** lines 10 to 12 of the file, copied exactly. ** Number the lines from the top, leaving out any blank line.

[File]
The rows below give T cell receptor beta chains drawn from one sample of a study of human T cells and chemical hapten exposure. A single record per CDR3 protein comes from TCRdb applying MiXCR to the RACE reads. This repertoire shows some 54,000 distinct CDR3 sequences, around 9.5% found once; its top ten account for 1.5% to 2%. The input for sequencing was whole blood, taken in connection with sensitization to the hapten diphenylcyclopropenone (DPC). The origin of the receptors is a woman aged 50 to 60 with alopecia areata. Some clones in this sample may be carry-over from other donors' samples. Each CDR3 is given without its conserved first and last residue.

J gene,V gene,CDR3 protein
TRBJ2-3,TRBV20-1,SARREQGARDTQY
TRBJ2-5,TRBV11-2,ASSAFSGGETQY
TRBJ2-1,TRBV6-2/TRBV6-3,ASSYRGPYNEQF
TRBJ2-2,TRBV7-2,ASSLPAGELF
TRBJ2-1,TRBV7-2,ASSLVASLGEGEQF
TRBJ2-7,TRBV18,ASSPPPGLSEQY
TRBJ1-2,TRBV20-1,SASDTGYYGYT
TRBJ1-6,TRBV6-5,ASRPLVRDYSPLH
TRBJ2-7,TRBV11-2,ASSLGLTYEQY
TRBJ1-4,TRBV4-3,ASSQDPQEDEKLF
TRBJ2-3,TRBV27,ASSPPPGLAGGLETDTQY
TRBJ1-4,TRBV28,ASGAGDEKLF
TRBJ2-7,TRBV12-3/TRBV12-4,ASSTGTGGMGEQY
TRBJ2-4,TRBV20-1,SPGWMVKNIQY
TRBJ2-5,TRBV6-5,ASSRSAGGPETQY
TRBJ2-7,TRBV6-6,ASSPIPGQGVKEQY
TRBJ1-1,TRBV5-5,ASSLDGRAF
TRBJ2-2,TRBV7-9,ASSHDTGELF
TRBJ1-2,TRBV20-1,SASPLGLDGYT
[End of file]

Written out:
TRBJ1-6,TRBV6-5,ASRPLVRDYSPLH
TRBJ2-7,TRBV11-2,ASSLGLTYEQY
TRBJ1-4,TRBV4-3,ASSQDPQEDEKLF